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Entries in John Goodman (7)

Friday
May112012

Polo Tycoon John Goodman Sentenced to 16 Years

Hemera/Thinkstock(PALM BEACH, Fla.) -- Polo tycoon John Goodman was sentenced to 16 years in prison and a fine of $10,000 by a Florida judge Friday for the drunk driving death of 23-year-old Scott Wilson.

Goodman's Bentley slammed into Wilson's Hyundai and sent it into a nearby canal in Wellington, Fla., in February 2010. Wilson, an engineering graduate, was strapped into the driver's seat and drowned.

Goodman, 48, also made headlines by adopting his girlfriend in an attempt to preserve part of his fortune for her while negotiating a civil suit settlement.

A Florida jury found Goodman guilty of DUI manslaughter and vehicular homicide in March.

Goodman, the multi-millionaire founder of the International Polo Club Palm Beach, claimed in court that his $200,000 car malfunctioned and lurched forward. He has also denied being drunk at the time of the crash that killed Wilson, although other testimony has contradicted him and his blood alcohol level was more than twice the legal limit three hours after the crash. Goodman also left the scene of the accident without calling 911.

On Thursday, State Attorney Ellen Roberts filed the state's sentencing memorandum, asking that Goodman be sentenced to 20 years in prison. The maximum sentence was 30 years.

"What Goodman allegedly did for polo, maybe Scott Wilson would have done for science. The world will never know because of Goodman's sense of self preservation," Roberts wrote. "Scott's family will never know the answer to the rhetorical question ... what if Goodman had tried to save Scott?"

"[Goodman] called someone to help him out of this mess," she wrote, referring to the phone calls Goodman made after the accident, instead of calling 911. "He gave absolutley no thought to Scott Wilson who ever so slowly was being deprived of oxygen trapped upside down in his car in that dirty canal. He took his last breath trapped in his car which was rammed into the canal by Goodman."

Copyright 2012 ABC News Radio

Monday
May072012

Florida Polo Tycoon John Goodman Denied First Motion for New Trial

Hemera/Thinkstock(PALM BEACH, Fla.) -- A Florida judge denied polo tycoon John Goodman's first motion for a new trial Monday, but has not yet decided on a second request for a new trial, which hinges on a juror saying that he conducted an at-home drinking experiment related to the trial during deliberations.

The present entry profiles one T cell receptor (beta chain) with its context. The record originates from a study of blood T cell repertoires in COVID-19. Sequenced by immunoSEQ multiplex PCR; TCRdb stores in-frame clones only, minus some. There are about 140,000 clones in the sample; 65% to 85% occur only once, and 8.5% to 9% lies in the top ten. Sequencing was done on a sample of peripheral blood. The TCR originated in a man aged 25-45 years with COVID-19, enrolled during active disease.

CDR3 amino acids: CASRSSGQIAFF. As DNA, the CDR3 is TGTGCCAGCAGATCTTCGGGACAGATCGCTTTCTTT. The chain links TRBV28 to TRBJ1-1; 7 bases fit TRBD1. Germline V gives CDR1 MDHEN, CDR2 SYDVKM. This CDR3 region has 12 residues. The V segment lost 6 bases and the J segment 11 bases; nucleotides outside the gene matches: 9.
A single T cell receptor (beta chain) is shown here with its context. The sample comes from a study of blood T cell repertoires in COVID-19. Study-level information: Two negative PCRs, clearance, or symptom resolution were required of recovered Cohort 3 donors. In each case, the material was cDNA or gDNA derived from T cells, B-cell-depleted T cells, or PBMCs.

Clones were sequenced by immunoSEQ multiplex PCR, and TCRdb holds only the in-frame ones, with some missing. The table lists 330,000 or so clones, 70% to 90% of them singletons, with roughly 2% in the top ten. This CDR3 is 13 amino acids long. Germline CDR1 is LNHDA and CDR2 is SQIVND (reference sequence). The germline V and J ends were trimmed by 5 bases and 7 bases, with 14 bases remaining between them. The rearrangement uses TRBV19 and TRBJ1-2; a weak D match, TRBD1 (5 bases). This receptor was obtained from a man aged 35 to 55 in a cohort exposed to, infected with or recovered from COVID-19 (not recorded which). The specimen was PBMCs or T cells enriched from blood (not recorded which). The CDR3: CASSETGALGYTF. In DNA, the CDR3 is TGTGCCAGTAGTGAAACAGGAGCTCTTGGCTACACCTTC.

Goodman's Bentley slammed into Scott Wilson's Hyundai and sent it into a nearby canal in Wellington, Fla., in February 2010. Wilson, a 23-year-old engineering graduate, was strapped into the driver's seat and drowned.

A Florida jury found Goodman guilty of DUI manslaughter and vehicular homicide in March. He could face up to 30 years in prison.

Goodman's defense team had filed a motion for a new trial based on alleged juror misconduct in April.

An alternate juror, Ruby Delano, reported the alleged instances of misconduct to Goodman's lawyers, saying "it was clear" to her the jurors had made up their minds before the end of the trial.

The court conducted interviews with all eight jurors from the case -- six jurors who served and two alternates -- before ruling Monday that there was no misconduct.

"Based on the testimony of the jurors during the juror interviews, each of which was conducted individually and out of the presence of the other jurors, this Court finds that no improper pre-deliberations took place," Florida Circuit Judge Jeffrey Colbath wrote in his decision.

Colbath wrote that only one juror who deliberated, Michael St. John, said that he felt jurors had made up their mind before deliberations. But Colbath decided that St. John's comments were not enough for a misconduct ruling.

"To allow such decisions to be attacked months or even years after the close of a case simply because a juror experiences post-verdict regret would open our trial system to a virtual onslaught of attacks from dissatisfied parties and jurors," Colbath wrote.

Goodman, the multi-millionaire founder of the International Polo Club Palm Beach, claimed in court that his $200,000 car malfunctioned and lurched forward. He has also denied being drunk at the time of the crash that killed Wilson, although other testimony has contradicted him and his blood alcohol level was more than twice the legal limit three hours after the crash, according to prosecutors. Goodman also fled the scene of the accident, authorities said.